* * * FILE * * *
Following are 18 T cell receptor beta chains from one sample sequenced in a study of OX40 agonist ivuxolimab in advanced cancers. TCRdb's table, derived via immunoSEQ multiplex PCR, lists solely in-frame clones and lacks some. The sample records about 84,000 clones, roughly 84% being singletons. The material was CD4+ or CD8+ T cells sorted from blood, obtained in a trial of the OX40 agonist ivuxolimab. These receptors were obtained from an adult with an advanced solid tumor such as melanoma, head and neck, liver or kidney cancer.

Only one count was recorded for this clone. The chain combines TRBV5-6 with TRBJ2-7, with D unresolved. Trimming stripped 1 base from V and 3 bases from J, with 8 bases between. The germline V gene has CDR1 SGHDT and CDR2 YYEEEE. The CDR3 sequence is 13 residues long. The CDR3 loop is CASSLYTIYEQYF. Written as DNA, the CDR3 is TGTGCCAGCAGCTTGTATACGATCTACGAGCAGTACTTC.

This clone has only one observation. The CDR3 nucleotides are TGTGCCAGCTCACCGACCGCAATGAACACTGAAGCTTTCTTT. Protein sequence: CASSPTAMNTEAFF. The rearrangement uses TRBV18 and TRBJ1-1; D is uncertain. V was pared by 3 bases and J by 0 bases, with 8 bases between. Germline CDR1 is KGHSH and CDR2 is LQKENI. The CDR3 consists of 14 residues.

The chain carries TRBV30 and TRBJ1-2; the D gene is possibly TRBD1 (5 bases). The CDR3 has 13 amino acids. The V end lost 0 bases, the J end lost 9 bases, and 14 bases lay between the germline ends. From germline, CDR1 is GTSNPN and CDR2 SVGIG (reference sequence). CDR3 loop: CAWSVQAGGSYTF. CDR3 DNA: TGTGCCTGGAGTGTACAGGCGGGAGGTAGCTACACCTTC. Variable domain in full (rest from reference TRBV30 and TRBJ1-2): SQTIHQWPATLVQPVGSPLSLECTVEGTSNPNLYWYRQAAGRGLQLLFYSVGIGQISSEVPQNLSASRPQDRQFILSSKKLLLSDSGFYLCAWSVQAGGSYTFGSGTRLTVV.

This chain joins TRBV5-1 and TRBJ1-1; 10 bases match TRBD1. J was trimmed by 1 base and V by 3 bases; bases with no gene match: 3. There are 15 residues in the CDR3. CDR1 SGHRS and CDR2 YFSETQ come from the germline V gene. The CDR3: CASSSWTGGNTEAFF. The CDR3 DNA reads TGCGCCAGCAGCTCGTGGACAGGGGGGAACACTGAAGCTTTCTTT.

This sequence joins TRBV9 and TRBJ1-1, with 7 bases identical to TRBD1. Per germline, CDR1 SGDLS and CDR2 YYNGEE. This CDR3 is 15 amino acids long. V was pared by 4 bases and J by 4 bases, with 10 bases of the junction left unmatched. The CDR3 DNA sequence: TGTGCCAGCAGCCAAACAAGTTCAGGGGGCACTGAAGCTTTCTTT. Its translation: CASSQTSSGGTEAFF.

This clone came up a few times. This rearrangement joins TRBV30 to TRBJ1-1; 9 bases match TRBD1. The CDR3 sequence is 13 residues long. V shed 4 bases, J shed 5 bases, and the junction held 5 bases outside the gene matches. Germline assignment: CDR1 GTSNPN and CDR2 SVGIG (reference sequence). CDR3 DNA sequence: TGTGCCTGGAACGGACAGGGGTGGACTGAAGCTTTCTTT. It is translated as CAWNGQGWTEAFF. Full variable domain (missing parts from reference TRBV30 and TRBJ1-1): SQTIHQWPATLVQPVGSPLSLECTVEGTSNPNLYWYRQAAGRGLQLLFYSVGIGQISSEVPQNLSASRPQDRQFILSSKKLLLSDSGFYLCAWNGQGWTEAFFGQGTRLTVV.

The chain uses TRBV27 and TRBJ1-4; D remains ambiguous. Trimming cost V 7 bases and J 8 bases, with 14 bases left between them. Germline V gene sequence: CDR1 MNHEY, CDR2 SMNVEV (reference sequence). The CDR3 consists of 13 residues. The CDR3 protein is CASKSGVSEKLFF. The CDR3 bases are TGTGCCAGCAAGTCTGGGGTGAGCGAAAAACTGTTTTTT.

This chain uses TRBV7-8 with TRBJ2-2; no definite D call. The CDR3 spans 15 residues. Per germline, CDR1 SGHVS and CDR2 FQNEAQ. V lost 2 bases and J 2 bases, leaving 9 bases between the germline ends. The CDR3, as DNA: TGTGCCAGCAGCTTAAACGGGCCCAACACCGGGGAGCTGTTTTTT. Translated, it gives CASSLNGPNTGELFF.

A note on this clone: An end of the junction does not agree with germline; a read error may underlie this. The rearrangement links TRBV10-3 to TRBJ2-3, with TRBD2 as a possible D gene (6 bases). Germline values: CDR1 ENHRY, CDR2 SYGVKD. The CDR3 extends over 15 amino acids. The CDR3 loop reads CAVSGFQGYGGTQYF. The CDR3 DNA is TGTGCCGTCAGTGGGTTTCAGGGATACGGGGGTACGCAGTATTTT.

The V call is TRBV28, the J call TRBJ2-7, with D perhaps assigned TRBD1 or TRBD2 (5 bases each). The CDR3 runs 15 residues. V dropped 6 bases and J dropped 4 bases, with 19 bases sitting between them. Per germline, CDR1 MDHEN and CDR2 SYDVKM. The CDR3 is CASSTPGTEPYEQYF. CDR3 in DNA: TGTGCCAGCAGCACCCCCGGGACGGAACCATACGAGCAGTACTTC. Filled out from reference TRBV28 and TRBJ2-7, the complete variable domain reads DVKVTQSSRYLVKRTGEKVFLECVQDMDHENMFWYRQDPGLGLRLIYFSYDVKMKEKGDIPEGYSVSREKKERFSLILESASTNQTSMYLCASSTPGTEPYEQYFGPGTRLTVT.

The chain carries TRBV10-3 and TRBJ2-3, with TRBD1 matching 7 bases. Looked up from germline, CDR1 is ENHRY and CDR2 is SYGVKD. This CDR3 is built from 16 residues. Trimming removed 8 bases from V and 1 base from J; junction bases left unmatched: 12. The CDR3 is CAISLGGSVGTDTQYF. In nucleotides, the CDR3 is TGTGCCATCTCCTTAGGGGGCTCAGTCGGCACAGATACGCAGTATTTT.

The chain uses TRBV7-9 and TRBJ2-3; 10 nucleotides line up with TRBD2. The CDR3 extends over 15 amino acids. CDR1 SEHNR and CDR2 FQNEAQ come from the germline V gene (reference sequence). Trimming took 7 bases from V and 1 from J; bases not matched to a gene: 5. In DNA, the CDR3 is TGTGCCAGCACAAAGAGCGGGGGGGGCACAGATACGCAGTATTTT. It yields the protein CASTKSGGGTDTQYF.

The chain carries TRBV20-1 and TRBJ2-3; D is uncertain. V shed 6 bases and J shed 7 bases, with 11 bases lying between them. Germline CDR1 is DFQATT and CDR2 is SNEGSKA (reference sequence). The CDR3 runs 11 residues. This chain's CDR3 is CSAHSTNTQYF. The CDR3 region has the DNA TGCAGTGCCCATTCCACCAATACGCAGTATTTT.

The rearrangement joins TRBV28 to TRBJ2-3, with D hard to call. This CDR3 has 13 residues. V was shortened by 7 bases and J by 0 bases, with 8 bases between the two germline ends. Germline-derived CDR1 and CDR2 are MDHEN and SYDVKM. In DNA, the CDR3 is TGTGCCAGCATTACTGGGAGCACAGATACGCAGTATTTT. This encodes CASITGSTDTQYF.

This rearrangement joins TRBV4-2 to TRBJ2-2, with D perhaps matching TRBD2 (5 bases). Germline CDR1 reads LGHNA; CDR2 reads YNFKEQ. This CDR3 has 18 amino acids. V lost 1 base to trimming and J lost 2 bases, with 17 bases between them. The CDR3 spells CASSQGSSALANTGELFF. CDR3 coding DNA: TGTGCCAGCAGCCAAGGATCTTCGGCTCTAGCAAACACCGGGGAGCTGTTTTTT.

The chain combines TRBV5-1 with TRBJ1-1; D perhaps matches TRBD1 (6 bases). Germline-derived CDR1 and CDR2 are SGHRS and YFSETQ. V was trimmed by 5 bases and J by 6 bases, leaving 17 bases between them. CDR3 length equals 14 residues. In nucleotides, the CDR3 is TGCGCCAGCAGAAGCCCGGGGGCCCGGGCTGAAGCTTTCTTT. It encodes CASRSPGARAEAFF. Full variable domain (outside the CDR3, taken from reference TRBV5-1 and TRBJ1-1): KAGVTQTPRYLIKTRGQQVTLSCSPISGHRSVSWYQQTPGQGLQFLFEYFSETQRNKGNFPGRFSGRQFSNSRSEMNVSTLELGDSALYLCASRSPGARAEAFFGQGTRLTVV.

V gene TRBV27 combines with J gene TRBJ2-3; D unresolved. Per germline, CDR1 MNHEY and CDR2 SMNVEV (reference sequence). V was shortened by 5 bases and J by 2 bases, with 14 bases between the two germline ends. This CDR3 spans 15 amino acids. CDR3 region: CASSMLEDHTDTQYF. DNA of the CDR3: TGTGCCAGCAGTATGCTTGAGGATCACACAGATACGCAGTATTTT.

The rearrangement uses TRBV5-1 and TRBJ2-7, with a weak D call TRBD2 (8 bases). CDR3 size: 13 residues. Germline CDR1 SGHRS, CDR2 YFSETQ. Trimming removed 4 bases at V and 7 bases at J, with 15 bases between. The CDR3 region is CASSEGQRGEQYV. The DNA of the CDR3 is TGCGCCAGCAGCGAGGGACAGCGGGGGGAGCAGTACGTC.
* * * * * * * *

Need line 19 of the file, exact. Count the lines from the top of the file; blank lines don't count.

The rearrangement uses TRBV5-1 and TRBJ2-7, with a weak D call TRBD2 (8 bases). CDR3 size: 13 residues. Germline CDR1 SGHRS, CDR2 YFSETQ. Trimming removed 4 bases at V and 7 bases at J, with 15 bases between. The CDR3 region is CASSEGQRGEQYV. The DNA of the CDR3 is TGCGCCAGCAGCGAGGGACAGCGGGGGGAGCAGTACGTC.